These patients could have had HRR mutations, but did not have to. They did do testing for all comers as they came into the study, but it was an all comers follow-up, all comers in one randomization. Here, we can see patients randomized the treatment with enzalutamide, with or without talazoparib. And here, we also see that the primary endpoint is radiographic progression-free survival, consistent with all of these first-line mCRPC studies. So here, we could see the primary endpoint of radiographic progression-free survival. This was published just this year in the Lancet, by the team, and we can see that the combination of enzalutamide with talazoparib was superior, in terms of radiographic progression-free survival, versus enzalutamide alone.
And again, to emphasize, enzalutamide as a single agent is highly, highly, highly active in this first-line mCRPC setting. And here, we can see the radiographic progression-free survival for TALAPRO-2 really split out by HRR subgroup gene alteration here. On the left, we can see patients who have HRR positive alterations, so patients who have those HRR mutations and the clear separation of curves, with the benefit being very statistically significantly greater with patients being treated with enzalutamide, with talazoparib, versus enzalutamide alone.
Here the hazard ratio is 0.46, so even more pronounced than the last slide in the all comers population. For patients who did not have HRR deficient disease or who were really unknown in terms of that status, we can see, on the right, that this was a clear separation of curves, that did meet statistical significance, though this was less pronounced with a hazard ratio here of 0.70. So really looking at this by HRR status demonstrates that benefit of the combination of talazoparib and enzalutamide versus enzalutamide alone, but most pronounced in patients with HRR mutations in their cancer or germline status. So if we look at all of these combinations, there are three new combinations with approvals now in 2023 for PARP inhibitors and AR pathway inhibitor combinations in first-line metastatic CRPC. On the left, we can see olaparib and abiraterone. This was the first approved combination from the PROpel study for patients who had BRCA mutated metastatic castration-resistant prostate cancer.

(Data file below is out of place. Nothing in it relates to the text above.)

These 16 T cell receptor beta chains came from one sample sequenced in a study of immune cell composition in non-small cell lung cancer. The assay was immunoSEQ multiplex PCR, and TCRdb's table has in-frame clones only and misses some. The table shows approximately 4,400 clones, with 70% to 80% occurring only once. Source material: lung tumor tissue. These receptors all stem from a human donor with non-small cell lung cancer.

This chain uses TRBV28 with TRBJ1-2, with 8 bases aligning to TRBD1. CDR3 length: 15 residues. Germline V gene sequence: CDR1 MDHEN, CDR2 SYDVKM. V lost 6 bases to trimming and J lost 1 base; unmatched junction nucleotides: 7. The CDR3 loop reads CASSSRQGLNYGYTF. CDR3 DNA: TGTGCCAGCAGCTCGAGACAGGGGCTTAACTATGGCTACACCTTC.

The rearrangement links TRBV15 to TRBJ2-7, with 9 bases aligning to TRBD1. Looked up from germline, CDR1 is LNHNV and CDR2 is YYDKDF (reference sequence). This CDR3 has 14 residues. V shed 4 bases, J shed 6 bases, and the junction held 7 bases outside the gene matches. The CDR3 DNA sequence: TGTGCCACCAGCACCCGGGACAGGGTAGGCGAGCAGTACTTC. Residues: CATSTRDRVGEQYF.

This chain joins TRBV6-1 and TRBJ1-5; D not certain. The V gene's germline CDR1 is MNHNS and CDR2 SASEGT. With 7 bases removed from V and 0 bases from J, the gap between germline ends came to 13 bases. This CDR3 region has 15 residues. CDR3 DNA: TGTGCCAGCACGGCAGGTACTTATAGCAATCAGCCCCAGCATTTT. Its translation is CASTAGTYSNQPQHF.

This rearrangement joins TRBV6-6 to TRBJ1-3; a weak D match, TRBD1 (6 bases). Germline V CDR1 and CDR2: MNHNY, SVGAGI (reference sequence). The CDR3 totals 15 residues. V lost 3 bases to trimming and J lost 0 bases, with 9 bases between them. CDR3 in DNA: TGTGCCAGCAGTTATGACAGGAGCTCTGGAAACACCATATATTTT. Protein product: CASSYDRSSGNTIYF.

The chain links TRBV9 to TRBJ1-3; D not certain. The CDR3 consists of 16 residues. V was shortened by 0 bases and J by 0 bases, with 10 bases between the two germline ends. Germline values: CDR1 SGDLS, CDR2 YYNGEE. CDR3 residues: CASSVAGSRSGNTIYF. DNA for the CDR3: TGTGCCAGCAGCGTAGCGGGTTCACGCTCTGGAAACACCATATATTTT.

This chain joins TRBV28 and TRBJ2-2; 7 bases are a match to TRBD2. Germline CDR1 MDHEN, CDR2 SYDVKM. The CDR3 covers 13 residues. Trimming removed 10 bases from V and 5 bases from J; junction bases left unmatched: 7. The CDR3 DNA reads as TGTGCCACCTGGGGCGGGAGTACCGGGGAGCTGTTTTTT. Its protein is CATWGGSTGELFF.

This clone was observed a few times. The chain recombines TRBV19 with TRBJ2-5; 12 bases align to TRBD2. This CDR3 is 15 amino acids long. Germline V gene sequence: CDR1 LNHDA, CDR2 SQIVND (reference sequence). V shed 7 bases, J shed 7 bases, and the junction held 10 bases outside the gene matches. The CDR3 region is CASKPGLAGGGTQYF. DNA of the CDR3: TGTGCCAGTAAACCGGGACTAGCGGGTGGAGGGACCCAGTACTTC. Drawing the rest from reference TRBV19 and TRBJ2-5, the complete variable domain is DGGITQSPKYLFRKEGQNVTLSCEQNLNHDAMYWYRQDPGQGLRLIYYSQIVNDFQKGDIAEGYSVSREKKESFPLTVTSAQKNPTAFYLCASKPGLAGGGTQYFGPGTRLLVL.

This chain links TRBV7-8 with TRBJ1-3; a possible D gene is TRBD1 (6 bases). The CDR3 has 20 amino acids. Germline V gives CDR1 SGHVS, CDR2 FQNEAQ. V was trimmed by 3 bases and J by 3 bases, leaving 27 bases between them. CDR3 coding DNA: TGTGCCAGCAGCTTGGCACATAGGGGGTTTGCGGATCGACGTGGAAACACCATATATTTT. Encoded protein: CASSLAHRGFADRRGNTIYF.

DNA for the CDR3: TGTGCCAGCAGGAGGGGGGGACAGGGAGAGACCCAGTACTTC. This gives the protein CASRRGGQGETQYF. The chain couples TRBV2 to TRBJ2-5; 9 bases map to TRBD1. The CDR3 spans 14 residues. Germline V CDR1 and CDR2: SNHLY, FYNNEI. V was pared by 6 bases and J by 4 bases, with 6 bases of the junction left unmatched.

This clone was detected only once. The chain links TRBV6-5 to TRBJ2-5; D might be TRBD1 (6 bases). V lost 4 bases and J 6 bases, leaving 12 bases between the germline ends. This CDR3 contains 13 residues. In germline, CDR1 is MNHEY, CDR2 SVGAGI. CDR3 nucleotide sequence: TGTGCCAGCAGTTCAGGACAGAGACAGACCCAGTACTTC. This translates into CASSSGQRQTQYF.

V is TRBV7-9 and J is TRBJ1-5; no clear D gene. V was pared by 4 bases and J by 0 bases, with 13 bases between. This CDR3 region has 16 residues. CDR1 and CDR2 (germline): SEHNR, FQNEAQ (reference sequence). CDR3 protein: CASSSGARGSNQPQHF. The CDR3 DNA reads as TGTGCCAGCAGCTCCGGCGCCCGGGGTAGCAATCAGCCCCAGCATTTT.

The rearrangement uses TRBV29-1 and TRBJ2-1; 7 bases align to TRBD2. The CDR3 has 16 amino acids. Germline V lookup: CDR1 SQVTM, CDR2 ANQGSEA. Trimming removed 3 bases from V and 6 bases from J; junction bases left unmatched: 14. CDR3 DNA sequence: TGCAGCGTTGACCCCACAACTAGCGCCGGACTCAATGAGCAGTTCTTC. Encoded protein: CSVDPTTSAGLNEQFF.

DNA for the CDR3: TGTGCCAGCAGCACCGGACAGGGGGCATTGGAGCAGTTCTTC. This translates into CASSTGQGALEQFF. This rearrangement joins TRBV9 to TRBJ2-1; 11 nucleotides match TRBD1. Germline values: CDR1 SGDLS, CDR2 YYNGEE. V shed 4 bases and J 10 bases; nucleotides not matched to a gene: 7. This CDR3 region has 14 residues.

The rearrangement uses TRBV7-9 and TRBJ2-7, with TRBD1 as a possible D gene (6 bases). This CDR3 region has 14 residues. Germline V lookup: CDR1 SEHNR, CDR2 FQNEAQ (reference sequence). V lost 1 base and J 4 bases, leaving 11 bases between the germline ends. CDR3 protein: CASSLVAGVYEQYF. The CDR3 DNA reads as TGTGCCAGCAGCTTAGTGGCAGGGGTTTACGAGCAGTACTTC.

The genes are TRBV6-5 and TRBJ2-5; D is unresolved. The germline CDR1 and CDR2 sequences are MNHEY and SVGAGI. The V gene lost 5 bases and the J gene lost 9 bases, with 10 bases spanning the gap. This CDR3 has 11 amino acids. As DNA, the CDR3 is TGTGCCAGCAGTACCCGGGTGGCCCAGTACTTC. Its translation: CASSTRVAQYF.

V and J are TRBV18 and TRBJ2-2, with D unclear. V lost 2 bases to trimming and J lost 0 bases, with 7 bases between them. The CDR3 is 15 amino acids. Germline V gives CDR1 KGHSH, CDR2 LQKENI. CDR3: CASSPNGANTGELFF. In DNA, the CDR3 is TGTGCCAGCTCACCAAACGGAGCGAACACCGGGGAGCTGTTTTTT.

In the middle, we can see the talazoparib and enzalutamide combination also approved here, but this is approved in first-line mCRPC for patients who have any of the HRR mutations and have that, again, first-line, mCRPC setting. And then, niraparib and abiraterone also approved in August. This is for a BRCA mutated mCRPC population for niraparib and abiraterone. So let's move on. So other learnings for this year, for metastatic CRC, we really, I think, are starting to pull apart our understanding and really dig and dive in to our understanding of, how do we select patients for treatment with lutetium PSMA-617. And within the VISION trial, of course, we know that patients were randomized to treatment with best supportive care or best standard of care versus best standard of care with lutetium PSMA-617. And within that population that received lutetium PSMA-617, we could see that radiographic progression-free survival was certainly superior, in the whole population actually, superior with lutetium PSMA-617, if those patients had a higher SUV mean, in their disease, on their PSMA PET.
Now, SUV mean means the average SUV over all of the lesions identified on that PET scan. And importantly, this is not something that is typically reported on a standard PET scan report. This is something that does need to be calculated separately. This is not an SUV max. And so, this is not something that we standardly get in clinical practice, but is something that, I think, we hopefully will be starting to get at some point in the future as we're trying to help select which treatment is going to be best for patients. So those patients with an SUV mean over 10 seem to have the most robust radiographic progression-free survival in this VISION trial, when treated with lutetium PSMA-617. And you can see the decline in benefit there as the SUV mean decreases from 10 all the way down to the lowest, which is less than six, but still meeting criteria for PSMA PET positivity, such that these patients could be enrolled in the trial.